I spent a lot of time thinking about what has brought me to trail, like my goal of “working on my issues.” I’ve had trouble communicating what exactly I’m trying to do out here, but snakes gave me some insights. Let me explain. I’ve seen a lot of snakes on trail. Most are small, but some are large. In fact, I got so close to a big one that I nearly impaled it with my trekking pole. But each time I encounter a snake, I feel virtually no fear. Thankfully, I know to give them space, but that reaction is guided by knowledge rather than instinct. I don’t think it’s particularly bad that I lack a fear of snakes, but it makes me sad because I know why. It’s because my brain is busy fearing things that are benign or good, because I’ve associated them with a threat in the past. My amygdala, the part of my brain that controls my fear response, feels backwards. So I’m trying to understand that more and work on being less held back by it. In my alone time, I’m reflecting on fear, and thinking about when to trust it and when to question it.

I see this and feel nothing but excitement. I try to get the species on Seek while maintaining some space!

I’m glad to have had the space to figure some of this stuff out, but it can get really heavy. I find myself chasing that elusive goal of balance: balance between being social and keeping things light, and finding solitude to do my therapy shit. My time away from my tramily helped me get in tune with my own needs, and I hope to be able to communicate those needs in the future if I feel like I need alone time.

Since I’ve been out here for almost two months now, I also have a much better sense of what I value in my day-to-day hiking-wise. I really value not being constrained to a schedule and being able to be spontaneous on trail. I have a rough sketch of where I’m going every day, but flexibility is important to me so I can change my plans according to weather or my mood or whatever. I also like walking slowly. I like stopping often and taking in my surroundings. I also like to have some non-moving hours in my day to write or read or just hang out with people. Because of this, my ideal daily mileage range is 10-15. This feels low because I am constantly passed by hikers doing bigger miles. I try to remind myself that this is not because more people do more miles necessarily, but because people hiking the same miles as me in a different location will not cross my path unless one of us takes time off. My observations of average daily mileage are statistically skewed because I’m also moving. I can get to Katahdin before Labor Day by hiking ten miles a day. That is encouraging to me, and I am really enjoying taking it slow.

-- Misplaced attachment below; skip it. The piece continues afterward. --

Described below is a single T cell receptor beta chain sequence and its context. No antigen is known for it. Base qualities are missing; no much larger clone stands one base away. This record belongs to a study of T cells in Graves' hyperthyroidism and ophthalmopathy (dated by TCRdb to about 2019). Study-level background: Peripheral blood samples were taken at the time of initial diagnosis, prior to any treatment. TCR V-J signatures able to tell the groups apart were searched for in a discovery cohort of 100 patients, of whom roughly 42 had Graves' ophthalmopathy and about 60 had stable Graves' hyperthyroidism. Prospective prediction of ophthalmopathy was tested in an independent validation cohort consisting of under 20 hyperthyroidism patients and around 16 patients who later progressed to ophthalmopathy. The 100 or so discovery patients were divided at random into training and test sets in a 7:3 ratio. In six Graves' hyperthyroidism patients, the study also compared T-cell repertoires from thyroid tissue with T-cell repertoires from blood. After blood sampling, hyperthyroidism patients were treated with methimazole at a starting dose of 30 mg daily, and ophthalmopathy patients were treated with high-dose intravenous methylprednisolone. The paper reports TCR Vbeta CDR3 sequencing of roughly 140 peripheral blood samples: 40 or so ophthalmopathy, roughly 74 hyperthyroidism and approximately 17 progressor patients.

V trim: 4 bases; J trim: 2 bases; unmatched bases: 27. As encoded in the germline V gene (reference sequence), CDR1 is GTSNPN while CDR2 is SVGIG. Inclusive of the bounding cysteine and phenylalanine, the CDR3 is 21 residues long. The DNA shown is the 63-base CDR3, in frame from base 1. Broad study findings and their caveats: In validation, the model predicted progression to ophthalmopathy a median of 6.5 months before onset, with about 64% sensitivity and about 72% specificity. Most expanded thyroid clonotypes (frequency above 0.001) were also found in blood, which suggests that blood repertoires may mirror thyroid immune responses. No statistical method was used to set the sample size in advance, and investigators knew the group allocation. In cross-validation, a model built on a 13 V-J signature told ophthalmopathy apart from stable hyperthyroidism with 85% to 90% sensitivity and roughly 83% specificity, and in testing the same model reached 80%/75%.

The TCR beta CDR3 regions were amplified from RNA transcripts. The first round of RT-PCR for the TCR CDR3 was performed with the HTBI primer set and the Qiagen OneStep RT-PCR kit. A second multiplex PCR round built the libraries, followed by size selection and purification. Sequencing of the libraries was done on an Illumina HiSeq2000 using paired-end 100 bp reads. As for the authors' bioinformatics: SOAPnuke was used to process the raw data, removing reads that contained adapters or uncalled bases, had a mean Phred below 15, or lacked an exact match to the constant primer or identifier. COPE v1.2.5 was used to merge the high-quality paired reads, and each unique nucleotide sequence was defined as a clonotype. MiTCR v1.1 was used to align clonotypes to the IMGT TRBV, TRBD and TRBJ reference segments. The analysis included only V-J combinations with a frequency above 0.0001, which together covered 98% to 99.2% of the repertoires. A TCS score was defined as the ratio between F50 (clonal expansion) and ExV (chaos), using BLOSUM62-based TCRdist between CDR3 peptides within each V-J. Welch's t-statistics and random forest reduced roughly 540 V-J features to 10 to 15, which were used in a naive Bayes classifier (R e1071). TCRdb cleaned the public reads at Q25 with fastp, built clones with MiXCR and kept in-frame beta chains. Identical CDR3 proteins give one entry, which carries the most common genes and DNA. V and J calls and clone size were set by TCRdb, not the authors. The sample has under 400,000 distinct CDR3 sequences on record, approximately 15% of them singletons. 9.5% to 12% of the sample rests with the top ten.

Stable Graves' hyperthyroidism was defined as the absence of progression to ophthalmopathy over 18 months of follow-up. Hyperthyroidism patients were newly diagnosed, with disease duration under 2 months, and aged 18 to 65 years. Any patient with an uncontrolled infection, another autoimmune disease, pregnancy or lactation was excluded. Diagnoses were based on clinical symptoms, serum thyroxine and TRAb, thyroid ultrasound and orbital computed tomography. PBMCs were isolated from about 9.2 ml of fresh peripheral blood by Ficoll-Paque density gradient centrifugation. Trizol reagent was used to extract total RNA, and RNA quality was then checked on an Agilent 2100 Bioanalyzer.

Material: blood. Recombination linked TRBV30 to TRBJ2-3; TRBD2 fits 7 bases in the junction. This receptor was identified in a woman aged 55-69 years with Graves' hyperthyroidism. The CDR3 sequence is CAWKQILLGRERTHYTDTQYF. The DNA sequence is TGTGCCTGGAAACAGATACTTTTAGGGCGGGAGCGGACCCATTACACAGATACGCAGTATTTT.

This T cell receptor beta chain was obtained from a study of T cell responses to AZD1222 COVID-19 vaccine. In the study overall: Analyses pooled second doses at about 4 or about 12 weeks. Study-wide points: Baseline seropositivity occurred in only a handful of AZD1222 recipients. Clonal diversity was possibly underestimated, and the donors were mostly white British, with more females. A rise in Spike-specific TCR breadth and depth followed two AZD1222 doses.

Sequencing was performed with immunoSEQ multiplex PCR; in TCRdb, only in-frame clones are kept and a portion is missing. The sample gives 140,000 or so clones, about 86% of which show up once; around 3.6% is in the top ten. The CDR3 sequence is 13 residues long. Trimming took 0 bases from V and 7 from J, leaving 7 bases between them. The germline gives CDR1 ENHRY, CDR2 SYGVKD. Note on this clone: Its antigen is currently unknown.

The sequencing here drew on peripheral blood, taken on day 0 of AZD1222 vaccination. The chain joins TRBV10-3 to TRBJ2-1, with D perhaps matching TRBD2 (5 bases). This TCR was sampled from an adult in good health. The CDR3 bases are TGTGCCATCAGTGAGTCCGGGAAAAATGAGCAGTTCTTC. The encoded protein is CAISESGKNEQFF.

By taking it slow, I’m meeting lots of new species. I’m past 250 unique IDs! Like this (according to Seek) Prickly-Tree clubmoss.

What I’ve also figured out is that I like a balance of social opportunities and solitude. I’m a lazy hiker and don’t love setting up my tent, but tent camping is a great way to have your own space, and doing more of it will help me when I need alone time. I’ve been trying to balance time in shelters and time at campsites, and so far, it’s been working well for me.

As for my tramily, well, we’ve all sort of gone our own ways at the moment due to different priorities. But Lotus and I are actively trying to reconnect! I’m hoping that happens soon, because for all the good that has come from my time alone, I’m ready to have a hiking buddy again! And in the meantime, I’ve been hanging out with another tramily that has kind of adopted me, and been meeting and spending time with lots of other great hikers. The great thing about the AT is you’re never really alone!

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Comments 3

  • Cindy R : Jun 29th

    Hillary love this post! Advocating for your needs and finding balance is so important. Can sometimes be so hard to figure out what those needs are. Sending love always!

  • Cindy Self : Jun 30th


  • Dan H : Jul 6th

    Great post FP! You’re on the right trek!